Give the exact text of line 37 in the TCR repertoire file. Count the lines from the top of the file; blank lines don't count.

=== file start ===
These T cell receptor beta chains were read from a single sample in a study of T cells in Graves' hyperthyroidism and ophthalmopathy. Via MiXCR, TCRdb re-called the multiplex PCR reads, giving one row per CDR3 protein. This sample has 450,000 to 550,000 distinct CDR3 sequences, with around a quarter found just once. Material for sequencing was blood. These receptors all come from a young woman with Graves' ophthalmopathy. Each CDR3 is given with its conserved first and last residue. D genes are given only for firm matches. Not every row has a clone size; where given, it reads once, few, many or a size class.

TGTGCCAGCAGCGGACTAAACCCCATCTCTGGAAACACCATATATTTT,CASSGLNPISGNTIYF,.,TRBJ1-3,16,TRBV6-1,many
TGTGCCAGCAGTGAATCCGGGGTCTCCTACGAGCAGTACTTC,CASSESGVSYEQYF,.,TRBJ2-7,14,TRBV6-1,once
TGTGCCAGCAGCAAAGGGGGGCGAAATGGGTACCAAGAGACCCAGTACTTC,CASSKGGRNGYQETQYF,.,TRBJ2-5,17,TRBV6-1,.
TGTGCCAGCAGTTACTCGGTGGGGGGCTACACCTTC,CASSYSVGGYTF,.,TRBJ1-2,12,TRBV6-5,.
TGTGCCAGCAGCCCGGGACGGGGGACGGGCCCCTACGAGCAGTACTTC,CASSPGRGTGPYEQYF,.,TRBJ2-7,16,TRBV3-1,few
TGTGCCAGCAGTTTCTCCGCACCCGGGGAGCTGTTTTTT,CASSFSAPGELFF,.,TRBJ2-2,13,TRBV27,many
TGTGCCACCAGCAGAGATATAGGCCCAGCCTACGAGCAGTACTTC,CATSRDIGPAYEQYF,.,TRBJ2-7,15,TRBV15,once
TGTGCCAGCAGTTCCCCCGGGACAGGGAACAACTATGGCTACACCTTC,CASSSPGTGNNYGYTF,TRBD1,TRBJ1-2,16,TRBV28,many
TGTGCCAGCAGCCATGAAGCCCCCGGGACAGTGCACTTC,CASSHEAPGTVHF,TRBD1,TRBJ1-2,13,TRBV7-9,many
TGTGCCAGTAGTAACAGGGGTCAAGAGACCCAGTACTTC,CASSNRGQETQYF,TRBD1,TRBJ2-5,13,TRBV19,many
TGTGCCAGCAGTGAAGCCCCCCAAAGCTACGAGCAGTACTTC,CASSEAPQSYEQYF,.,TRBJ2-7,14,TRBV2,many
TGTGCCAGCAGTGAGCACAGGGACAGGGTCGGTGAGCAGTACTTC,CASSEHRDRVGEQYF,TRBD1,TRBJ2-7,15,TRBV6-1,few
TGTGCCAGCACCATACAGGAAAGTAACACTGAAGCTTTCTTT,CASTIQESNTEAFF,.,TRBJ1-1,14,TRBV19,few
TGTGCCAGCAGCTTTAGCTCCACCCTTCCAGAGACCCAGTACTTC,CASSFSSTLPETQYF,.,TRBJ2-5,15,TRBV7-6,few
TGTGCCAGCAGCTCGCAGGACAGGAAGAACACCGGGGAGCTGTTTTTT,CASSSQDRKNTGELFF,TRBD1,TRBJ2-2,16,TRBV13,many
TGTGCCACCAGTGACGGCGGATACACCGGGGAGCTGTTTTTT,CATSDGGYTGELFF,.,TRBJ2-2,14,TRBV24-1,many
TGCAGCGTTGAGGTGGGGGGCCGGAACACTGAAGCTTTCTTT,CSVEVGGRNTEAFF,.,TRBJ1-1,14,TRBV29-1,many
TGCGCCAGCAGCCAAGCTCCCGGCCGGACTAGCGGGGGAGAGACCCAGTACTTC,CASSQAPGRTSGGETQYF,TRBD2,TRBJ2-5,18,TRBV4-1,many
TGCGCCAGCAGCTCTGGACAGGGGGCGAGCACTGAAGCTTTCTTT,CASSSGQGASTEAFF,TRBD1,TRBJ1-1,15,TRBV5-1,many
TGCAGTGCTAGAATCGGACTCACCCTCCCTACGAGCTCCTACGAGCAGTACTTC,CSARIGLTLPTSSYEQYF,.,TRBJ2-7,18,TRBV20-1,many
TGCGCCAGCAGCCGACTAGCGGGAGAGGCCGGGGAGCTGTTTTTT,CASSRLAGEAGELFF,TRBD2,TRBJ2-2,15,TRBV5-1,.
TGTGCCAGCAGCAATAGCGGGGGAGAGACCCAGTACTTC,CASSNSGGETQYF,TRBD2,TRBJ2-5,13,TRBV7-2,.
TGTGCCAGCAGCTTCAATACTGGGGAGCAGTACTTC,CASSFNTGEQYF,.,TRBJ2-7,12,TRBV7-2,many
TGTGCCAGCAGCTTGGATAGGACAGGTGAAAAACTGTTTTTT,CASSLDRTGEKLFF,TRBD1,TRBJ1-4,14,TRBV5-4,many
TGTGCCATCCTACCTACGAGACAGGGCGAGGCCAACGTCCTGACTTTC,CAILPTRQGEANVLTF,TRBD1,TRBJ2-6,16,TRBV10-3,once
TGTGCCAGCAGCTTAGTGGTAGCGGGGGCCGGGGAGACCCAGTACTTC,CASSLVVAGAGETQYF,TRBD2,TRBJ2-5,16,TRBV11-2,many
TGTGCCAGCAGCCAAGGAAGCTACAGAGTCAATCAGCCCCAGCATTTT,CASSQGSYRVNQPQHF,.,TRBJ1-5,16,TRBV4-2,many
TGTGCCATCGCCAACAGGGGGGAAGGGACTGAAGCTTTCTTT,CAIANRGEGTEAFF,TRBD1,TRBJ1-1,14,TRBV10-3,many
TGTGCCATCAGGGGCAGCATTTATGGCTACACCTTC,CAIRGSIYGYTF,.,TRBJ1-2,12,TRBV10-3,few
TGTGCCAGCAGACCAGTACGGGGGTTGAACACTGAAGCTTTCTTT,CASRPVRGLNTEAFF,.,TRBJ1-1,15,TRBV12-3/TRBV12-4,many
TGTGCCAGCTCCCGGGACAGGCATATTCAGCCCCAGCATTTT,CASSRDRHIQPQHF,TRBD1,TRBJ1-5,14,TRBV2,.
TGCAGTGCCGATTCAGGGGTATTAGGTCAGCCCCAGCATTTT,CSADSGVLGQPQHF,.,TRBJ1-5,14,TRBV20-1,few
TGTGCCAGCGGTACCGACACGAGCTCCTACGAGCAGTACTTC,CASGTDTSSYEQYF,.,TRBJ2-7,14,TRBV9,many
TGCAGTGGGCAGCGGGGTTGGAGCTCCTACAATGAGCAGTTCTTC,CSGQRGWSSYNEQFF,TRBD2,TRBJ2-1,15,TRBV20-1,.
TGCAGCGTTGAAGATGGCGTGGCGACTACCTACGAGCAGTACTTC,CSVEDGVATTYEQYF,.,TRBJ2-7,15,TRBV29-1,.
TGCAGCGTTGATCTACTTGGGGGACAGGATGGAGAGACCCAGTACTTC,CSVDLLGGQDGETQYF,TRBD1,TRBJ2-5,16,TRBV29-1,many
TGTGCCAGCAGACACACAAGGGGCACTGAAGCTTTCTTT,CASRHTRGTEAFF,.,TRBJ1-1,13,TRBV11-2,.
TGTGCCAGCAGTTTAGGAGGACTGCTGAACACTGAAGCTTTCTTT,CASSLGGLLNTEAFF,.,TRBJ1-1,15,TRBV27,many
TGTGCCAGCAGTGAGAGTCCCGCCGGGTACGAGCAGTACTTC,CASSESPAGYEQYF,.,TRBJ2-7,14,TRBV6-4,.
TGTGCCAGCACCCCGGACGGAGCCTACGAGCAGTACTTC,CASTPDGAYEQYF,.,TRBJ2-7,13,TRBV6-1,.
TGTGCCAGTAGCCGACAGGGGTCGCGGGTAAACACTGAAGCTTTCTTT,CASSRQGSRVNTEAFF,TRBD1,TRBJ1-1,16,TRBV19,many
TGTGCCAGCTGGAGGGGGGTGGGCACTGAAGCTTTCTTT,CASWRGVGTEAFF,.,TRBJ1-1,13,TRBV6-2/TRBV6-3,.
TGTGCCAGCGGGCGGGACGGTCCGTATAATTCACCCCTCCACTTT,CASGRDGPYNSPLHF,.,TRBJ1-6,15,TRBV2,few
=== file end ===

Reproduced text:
TGCAGCGTTGATCTACTTGGGGGACAGGATGGAGAGACCCAGTACTTC,CSVDLLGGQDGETQYF,TRBD1,TRBJ2-5,16,TRBV29-1,many